The tug-of-war between state administration and patients, families, health workers and local lawmakers from southeast Massachusetts over the closure of Taunton State Hospital continues to capture headlines and the attention of mental health advocates across the Commonwealth.
In July, Gov. Deval Patrick vetoed $5.1 million in funding, which would have kept Taunton State Hospital up and running, although with only 45 of its 169 beds. However, pressure from constituents prompted legislators to unanimously override the governor’s veto.
House Speaker Pro Tempore Rep. Patricia Haddad (D-Somerset) reports that she received a phone call from the administration in January informing her that Taunton State Hospital would be closed. “We were not given a good explanation as to how community services would be beefed up,” she says.
The Commonwealth plans to move patients from Taunton to Tewksbury State Hospital or to the new Worcester Recovery Center and Hospital, distances of 50 to 100 miles, respectively. Since research indicates that family involvement helps in the recovery process, Haddad says that a “50-minute ride on a good day” prohibits frequent visits for most families. Although the administration has indicated the possibility of subsidized transportation, Haddad raises the challenges in funding such an operation.
Acknowledging the need for a new state-of-the-art facility but requesting consideration for fair distribution of beds, Haddad points out that the western, northeastern and central parts of the state all have long-term beds and publicly funded facilities. “There is nothing from Boston south for us,” she says. She feels strongly that patients’ and family needs are being ignored. “This is not about a building,” Haddad says. “It’s about administering to those in need, about a methodology. We might not have brightly painted walls, but if you have [staff] who cares, that shouldn’t matter.”
Haddad also refers to the often-overlooked forensic side of closing beds and relocating patients. “We are supposed to be moving toward community based services, but there are people involved with the law who can’t survive in the community,” she says. “The Worcester mayor didn’t know this population would be going to Worcester.”
Before a final decision is made, an independent study will evaluate whether to close Taunton. The Ways and Means Committee earmarked $100,000 to hire an outside consultant, according to Haddad. The advisory committee will consist of the chairs of the House and Senate Committees on Ways and Means, and the Joint Committee on Health Care Financing, the Joint Committee on Mental Health and Substance Abuse.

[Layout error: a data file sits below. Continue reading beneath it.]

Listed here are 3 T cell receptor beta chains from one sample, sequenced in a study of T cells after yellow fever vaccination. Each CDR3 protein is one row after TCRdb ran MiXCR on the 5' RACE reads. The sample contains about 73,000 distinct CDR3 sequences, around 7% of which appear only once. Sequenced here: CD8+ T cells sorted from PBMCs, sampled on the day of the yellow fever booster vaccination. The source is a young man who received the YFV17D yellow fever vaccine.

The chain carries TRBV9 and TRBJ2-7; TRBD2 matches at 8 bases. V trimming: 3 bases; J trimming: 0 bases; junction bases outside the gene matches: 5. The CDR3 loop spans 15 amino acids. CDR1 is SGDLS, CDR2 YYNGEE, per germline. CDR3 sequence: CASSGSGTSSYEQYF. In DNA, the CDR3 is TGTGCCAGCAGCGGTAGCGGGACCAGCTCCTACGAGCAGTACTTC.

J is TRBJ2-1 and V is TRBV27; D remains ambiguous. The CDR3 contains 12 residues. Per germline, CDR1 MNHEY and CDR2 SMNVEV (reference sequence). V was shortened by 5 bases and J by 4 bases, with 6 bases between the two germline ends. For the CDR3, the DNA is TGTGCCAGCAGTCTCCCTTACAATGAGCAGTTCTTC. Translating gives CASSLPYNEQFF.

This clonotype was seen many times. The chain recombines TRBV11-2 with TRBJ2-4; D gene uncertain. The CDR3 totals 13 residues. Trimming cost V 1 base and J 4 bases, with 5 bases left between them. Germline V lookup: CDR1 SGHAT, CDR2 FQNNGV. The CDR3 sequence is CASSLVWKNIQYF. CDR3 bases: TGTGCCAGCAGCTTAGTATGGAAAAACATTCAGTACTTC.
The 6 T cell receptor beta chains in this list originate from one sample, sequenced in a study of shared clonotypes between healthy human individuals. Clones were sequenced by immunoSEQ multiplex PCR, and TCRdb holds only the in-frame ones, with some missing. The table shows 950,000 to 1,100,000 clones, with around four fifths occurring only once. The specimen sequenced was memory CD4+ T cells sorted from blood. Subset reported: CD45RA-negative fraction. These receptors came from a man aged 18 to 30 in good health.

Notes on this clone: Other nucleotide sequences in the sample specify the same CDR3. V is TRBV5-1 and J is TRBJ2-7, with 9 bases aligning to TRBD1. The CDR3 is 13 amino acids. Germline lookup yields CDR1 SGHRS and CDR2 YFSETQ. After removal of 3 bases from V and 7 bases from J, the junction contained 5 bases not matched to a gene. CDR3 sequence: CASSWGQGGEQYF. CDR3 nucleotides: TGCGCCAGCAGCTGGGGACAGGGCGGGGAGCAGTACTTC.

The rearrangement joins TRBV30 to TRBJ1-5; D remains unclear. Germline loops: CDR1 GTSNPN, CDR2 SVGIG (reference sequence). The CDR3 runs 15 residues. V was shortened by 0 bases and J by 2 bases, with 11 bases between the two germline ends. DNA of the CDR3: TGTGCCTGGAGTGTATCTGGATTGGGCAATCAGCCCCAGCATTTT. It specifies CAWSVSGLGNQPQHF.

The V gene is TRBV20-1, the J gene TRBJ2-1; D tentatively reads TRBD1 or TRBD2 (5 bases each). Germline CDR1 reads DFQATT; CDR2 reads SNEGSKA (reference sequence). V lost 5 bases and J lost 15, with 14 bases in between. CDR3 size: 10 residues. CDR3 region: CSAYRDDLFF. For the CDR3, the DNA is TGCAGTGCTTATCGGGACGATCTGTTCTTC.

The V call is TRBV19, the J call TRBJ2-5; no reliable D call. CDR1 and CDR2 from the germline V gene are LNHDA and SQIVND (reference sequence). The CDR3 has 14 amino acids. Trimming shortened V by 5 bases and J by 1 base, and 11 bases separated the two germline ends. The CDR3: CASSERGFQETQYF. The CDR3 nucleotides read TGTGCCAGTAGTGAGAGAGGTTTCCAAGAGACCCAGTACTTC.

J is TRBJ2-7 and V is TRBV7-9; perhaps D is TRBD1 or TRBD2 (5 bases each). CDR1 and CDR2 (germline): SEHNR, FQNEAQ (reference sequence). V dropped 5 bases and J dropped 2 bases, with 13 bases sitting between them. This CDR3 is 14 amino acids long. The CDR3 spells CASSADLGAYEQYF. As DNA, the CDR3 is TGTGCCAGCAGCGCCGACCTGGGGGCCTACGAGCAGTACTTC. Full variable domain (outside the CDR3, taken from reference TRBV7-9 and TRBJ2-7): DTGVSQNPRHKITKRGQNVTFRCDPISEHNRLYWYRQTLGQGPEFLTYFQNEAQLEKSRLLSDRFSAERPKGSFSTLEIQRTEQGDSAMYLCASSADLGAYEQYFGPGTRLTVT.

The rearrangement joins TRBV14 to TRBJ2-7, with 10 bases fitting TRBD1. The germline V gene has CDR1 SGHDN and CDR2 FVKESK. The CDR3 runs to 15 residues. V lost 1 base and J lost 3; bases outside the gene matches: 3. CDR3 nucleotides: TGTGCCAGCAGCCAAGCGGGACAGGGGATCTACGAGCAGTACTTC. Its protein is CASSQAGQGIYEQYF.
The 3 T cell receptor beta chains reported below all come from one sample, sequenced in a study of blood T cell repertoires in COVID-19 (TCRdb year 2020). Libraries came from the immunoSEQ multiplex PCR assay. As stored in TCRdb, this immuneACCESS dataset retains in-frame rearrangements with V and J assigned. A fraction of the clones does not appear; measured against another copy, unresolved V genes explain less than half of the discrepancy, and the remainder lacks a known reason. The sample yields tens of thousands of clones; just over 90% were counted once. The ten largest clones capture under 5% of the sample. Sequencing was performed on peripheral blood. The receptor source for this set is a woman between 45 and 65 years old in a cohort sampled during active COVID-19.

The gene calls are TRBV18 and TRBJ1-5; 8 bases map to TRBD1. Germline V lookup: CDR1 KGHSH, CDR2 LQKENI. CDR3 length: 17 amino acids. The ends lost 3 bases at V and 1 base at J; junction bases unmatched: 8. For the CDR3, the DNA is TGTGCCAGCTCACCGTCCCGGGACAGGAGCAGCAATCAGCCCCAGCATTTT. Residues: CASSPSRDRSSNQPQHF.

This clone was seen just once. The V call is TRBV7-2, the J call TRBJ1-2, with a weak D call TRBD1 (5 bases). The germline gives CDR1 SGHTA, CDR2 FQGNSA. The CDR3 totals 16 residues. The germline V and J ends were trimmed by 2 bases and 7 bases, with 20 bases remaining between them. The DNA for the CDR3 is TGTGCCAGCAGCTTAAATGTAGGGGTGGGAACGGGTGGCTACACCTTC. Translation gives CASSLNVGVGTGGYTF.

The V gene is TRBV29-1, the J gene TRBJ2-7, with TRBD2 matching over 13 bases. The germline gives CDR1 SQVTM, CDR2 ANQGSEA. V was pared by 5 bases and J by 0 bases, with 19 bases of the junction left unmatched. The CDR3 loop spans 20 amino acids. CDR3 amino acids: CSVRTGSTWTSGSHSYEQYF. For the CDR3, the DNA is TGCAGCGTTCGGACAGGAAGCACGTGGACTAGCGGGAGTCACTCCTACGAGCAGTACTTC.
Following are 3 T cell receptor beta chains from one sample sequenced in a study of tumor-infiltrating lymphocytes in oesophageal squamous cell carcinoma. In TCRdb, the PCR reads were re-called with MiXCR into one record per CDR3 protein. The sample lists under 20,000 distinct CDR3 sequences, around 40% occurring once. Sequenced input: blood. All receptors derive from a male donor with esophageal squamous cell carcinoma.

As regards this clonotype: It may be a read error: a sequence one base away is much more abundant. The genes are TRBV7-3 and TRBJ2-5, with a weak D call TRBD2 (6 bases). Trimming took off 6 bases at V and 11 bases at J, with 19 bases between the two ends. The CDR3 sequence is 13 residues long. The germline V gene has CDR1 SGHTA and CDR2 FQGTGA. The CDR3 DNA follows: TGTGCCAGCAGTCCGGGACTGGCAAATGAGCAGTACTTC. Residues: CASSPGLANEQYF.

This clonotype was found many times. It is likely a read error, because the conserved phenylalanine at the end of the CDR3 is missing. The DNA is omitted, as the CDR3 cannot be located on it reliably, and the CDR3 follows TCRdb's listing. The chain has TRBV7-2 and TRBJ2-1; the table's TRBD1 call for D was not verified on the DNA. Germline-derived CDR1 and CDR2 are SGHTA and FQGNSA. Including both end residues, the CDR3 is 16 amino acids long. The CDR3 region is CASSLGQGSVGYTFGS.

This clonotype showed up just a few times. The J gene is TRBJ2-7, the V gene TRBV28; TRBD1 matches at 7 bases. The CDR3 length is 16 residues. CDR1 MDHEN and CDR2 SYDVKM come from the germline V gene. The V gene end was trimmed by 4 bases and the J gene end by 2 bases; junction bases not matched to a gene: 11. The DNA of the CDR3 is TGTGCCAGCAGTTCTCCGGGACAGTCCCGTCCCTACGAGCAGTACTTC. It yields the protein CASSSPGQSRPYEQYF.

Additionally, the commissioners of mental health, public health and insurance will sit on the committee. A number of health care organizations will also participate, including the Association for Behavioral Healthcare; the Massachusetts Hospital Association; the Massachusetts Nurse Association; Blue Cross Blue Shield of Massachusetts; Health Law Advocates; and the National Alliance on Mental Illness of Massachusetts (NAMI Mass), among others.
The committee is charged with providing a report to the legislature no later than Dec. 28, 2012 that contains an assessment of the impact on the southeastern part of the state if Taunton State Hospital closes, as well as a more broad evaluation of the Commonwealth’s inpatient services and mental health bed capacity.
Laurie Martinelli, executive director of NAMI Mass, referred to a statement NAMI issued in support of the override that requests the state “determine the needs for continuing care beds for the entire Commonwealth – rather than a dollar-driven policy.”
Haddad expresses discomfort with the way the situation has been handled. “Nothing about this feels right,” she says, “but all’s fair in love, war and budget making.”
The Department of Mental Health made the following statement on the subject: “The department’s FY2013 appropriation provides for the necessary operating dollars to support the new Worcester Recovery Center and Hospital (WRCH) and realign the distribution of our 626 continuing care inpatient beds. The department will, for the time being, maintain 45 inpatient beds at Taunton State Hospital and consolidate 79 of Taunton’s beds into WRCH. Additionally, DMH will expand bed capacity at Tewksbury Hospital Hathorne Unit by 45 beds. The governor’s FY2013 budget supports the DMH Community First initiative, opens the new WRCH and provides the right community supports for individuals with mental illness living in the community.”
By Phyllis Hanlon